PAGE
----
Dorian: We stopped at that address already, but the house seemed to be empty. We desperately need to find them. They have the keys that will help us solve our mystery.

Jefford: Mrs. Myers, who is that scruffy looking man staring at you?

Harriet Myers: Where, Jefford?

Jefford: Over there, by Benjamin Lattimore's Temperance Grocery store.

Harriet Myers: I don't know for sure, Jefford, but I suspect he is a bounty hunter.

Jefford: He looks pretty creepy to me.

Harriet Myers: Yes, he does, I agree, but, . . .

Dorian: Do you want us to chase him off, Mrs. Myers?

Harriet Myers: No, thank you, Dorian. He's being watched right now by members of the Vigilance Committee. They'll make sure he doesn't achieve his goal.


Albany Patriot, an abolitionist newspaper published from #10 Commercial Buildings, Broadway and Hudson in downtown Albany during the 1840's
 


Shackles, above, and collar, below, used to control physical movements of those forcibly enslaved.

While many freedom seekers traveled north seeking freedom, many freedom seekers who lived in the lower southern states would seek their freedom by traveling southwest into Mexico or southeast into the Caribbean.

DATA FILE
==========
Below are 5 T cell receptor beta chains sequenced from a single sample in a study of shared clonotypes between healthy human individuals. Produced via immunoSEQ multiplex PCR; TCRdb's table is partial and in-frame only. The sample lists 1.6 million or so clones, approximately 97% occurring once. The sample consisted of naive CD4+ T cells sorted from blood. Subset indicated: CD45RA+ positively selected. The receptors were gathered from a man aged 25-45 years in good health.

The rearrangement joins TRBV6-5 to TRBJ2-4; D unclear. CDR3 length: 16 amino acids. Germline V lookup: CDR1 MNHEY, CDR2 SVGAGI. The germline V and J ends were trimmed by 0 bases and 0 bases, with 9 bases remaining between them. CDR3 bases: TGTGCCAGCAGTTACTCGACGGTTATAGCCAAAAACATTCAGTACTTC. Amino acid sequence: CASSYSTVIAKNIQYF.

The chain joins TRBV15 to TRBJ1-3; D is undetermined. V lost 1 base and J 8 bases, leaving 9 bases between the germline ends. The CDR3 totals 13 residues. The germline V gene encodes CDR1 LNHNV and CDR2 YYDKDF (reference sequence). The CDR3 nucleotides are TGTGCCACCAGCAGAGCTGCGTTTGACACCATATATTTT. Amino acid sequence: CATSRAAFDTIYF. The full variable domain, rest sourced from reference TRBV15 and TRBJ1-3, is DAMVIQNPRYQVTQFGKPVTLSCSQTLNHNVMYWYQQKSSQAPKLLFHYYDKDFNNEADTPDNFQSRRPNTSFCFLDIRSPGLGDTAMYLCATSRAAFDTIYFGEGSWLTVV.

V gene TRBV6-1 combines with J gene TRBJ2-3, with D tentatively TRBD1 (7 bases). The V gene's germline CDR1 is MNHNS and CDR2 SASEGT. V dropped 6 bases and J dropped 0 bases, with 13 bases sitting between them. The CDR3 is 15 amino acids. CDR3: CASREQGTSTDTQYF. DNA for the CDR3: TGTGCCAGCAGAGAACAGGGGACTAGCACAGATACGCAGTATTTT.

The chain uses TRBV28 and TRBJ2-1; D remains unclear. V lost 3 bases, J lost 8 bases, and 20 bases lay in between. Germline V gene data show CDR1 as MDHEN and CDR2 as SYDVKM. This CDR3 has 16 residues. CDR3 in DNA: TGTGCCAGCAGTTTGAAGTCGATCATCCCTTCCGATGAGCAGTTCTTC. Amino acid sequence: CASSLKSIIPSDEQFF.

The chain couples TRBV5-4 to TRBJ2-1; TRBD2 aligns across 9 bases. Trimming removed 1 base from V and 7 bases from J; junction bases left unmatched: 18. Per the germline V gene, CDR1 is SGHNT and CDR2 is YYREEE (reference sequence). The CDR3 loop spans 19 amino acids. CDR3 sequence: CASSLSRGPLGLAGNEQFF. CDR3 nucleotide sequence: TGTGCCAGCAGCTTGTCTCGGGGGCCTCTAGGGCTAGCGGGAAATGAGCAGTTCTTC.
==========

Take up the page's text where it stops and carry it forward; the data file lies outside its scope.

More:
Southern slave owners were frequently found in the northern free states attending to business, vacationing, or visiting children being educated in northern schools. Because of these economic ties between north and south, many northern residents supported the institution of slavery so that the southern states would remain part of the Union.

If a southern slave owner brought an enslaved person with her into New York State after slavery was abolished in 1827, the slave - slaveholder relationship was legally protected by laws that allowed one person to own another so long as the owner was only in New York State on a temporary basis.